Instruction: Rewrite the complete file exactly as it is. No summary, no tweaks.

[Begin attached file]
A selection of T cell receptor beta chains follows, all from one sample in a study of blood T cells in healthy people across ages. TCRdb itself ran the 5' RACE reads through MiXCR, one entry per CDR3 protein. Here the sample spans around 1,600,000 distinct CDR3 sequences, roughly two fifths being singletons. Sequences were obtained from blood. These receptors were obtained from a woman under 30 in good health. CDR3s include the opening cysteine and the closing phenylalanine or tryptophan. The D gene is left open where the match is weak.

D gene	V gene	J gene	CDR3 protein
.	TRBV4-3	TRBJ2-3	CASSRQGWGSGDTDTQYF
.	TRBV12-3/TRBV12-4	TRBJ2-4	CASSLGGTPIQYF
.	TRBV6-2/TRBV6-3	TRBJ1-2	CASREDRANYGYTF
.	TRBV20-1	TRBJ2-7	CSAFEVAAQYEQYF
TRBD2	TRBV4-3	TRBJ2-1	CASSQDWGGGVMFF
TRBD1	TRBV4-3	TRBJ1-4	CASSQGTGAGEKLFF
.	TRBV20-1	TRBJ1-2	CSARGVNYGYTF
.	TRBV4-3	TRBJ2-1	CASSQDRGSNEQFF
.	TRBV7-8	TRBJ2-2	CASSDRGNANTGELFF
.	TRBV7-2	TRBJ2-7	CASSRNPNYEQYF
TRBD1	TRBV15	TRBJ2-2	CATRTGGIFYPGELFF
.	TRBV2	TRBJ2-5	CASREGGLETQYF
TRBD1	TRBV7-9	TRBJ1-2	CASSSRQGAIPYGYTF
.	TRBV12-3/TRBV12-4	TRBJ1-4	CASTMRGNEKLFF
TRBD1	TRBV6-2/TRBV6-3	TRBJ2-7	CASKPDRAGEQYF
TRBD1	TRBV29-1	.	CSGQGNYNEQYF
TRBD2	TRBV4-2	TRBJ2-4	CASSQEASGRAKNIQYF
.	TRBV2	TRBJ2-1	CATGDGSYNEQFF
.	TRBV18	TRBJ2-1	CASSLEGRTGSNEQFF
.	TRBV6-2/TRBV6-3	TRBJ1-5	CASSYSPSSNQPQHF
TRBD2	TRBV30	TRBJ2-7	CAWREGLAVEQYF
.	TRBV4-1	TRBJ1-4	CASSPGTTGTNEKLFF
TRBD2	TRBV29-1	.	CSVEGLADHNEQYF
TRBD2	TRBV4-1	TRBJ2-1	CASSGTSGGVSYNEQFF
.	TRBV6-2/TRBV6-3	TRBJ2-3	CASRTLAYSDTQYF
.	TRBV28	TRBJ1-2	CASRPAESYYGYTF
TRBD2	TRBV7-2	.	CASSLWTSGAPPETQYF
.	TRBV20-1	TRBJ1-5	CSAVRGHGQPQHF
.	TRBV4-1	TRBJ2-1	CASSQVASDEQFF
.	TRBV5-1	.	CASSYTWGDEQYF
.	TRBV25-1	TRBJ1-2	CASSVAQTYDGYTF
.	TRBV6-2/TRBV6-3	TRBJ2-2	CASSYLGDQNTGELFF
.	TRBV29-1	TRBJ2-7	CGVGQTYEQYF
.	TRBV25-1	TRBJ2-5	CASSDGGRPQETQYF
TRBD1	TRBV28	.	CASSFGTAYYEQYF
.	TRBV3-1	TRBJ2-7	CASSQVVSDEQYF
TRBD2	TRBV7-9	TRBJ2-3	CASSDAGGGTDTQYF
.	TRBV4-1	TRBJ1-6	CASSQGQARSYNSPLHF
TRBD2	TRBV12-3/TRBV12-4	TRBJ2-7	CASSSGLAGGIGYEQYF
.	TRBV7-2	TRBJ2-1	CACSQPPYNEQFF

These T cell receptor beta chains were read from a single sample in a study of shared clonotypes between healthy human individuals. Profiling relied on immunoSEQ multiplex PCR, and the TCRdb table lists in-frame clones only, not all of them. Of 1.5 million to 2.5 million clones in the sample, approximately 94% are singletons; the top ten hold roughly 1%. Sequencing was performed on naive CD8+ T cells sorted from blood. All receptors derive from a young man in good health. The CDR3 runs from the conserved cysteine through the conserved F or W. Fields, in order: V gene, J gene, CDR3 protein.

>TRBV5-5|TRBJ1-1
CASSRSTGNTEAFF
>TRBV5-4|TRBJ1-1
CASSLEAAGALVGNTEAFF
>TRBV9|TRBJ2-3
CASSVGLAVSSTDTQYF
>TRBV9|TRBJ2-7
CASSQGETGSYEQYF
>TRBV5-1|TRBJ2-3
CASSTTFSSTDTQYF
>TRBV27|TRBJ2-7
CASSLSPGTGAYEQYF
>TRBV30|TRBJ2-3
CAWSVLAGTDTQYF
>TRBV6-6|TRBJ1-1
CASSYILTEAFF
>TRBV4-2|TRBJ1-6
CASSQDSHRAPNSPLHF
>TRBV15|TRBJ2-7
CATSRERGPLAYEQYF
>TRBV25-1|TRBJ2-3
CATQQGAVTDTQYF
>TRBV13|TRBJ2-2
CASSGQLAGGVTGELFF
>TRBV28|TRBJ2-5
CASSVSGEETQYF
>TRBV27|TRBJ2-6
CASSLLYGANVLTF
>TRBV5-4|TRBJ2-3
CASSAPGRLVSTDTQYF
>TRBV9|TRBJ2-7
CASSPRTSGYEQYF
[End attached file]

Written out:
A selection of T cell receptor beta chains follows, all from one sample in a study of blood T cells in healthy people across ages. TCRdb itself ran the 5' RACE reads through MiXCR, one entry per CDR3 protein. Here the sample spans around 1,600,000 distinct CDR3 sequences, roughly two fifths being singletons. Sequences were obtained from blood. These receptors were obtained from a woman under 30 in good health. CDR3s include the opening cysteine and the closing phenylalanine or tryptophan. The D gene is left open where the match is weak.

D gene	V gene	J gene	CDR3 protein
.	TRBV4-3	TRBJ2-3	CASSRQGWGSGDTDTQYF
.	TRBV12-3/TRBV12-4	TRBJ2-4	CASSLGGTPIQYF
.	TRBV6-2/TRBV6-3	TRBJ1-2	CASREDRANYGYTF
.	TRBV20-1	TRBJ2-7	CSAFEVAAQYEQYF
TRBD2	TRBV4-3	TRBJ2-1	CASSQDWGGGVMFF
TRBD1	TRBV4-3	TRBJ1-4	CASSQGTGAGEKLFF
.	TRBV20-1	TRBJ1-2	CSARGVNYGYTF
.	TRBV4-3	TRBJ2-1	CASSQDRGSNEQFF
.	TRBV7-8	TRBJ2-2	CASSDRGNANTGELFF
.	TRBV7-2	TRBJ2-7	CASSRNPNYEQYF
TRBD1	TRBV15	TRBJ2-2	CATRTGGIFYPGELFF
.	TRBV2	TRBJ2-5	CASREGGLETQYF
TRBD1	TRBV7-9	TRBJ1-2	CASSSRQGAIPYGYTF
.	TRBV12-3/TRBV12-4	TRBJ1-4	CASTMRGNEKLFF
TRBD1	TRBV6-2/TRBV6-3	TRBJ2-7	CASKPDRAGEQYF
TRBD1	TRBV29-1	.	CSGQGNYNEQYF
TRBD2	TRBV4-2	TRBJ2-4	CASSQEASGRAKNIQYF
.	TRBV2	TRBJ2-1	CATGDGSYNEQFF
.	TRBV18	TRBJ2-1	CASSLEGRTGSNEQFF
.	TRBV6-2/TRBV6-3	TRBJ1-5	CASSYSPSSNQPQHF
TRBD2	TRBV30	TRBJ2-7	CAWREGLAVEQYF
.	TRBV4-1	TRBJ1-4	CASSPGTTGTNEKLFF
TRBD2	TRBV29-1	.	CSVEGLADHNEQYF
TRBD2	TRBV4-1	TRBJ2-1	CASSGTSGGVSYNEQFF
.	TRBV6-2/TRBV6-3	TRBJ2-3	CASRTLAYSDTQYF
.	TRBV28	TRBJ1-2	CASRPAESYYGYTF
TRBD2	TRBV7-2	.	CASSLWTSGAPPETQYF
.	TRBV20-1	TRBJ1-5	CSAVRGHGQPQHF
.	TRBV4-1	TRBJ2-1	CASSQVASDEQFF
.	TRBV5-1	.	CASSYTWGDEQYF
.	TRBV25-1	TRBJ1-2	CASSVAQTYDGYTF
.	TRBV6-2/TRBV6-3	TRBJ2-2	CASSYLGDQNTGELFF
.	TRBV29-1	TRBJ2-7	CGVGQTYEQYF
.	TRBV25-1	TRBJ2-5	CASSDGGRPQETQYF
TRBD1	TRBV28	.	CASSFGTAYYEQYF
.	TRBV3-1	TRBJ2-7	CASSQVVSDEQYF
TRBD2	TRBV7-9	TRBJ2-3	CASSDAGGGTDTQYF
.	TRBV4-1	TRBJ1-6	CASSQGQARSYNSPLHF
TRBD2	TRBV12-3/TRBV12-4	TRBJ2-7	CASSSGLAGGIGYEQYF
.	TRBV7-2	TRBJ2-1	CACSQPPYNEQFF

These T cell receptor beta chains were read from a single sample in a study of shared clonotypes between healthy human individuals. Profiling relied on immunoSEQ multiplex PCR, and the TCRdb table lists in-frame clones only, not all of them. Of 1.5 million to 2.5 million clones in the sample, approximately 94% are singletons; the top ten hold roughly 1%. Sequencing was performed on naive CD8+ T cells sorted from blood. All receptors derive from a young man in good health. The CDR3 runs from the conserved cysteine through the conserved F or W. Fields, in order: V gene, J gene, CDR3 protein.

>TRBV5-5|TRBJ1-1
CASSRSTGNTEAFF
>TRBV5-4|TRBJ1-1
CASSLEAAGALVGNTEAFF
>TRBV9|TRBJ2-3
CASSVGLAVSSTDTQYF
>TRBV9|TRBJ2-7
CASSQGETGSYEQYF
>TRBV5-1|TRBJ2-3
CASSTTFSSTDTQYF
>TRBV27|TRBJ2-7
CASSLSPGTGAYEQYF
>TRBV30|TRBJ2-3
CAWSVLAGTDTQYF
>TRBV6-6|TRBJ1-1
CASSYILTEAFF
>TRBV4-2|TRBJ1-6
CASSQDSHRAPNSPLHF
>TRBV15|TRBJ2-7
CATSRERGPLAYEQYF
>TRBV25-1|TRBJ2-3
CATQQGAVTDTQYF
>TRBV13|TRBJ2-2
CASSGQLAGGVTGELFF
>TRBV28|TRBJ2-5
CASSVSGEETQYF
>TRBV27|TRBJ2-6
CASSLLYGANVLTF
>TRBV5-4|TRBJ2-3
CASSAPGRLVSTDTQYF
>TRBV9|TRBJ2-7
CASSPRTSGYEQYF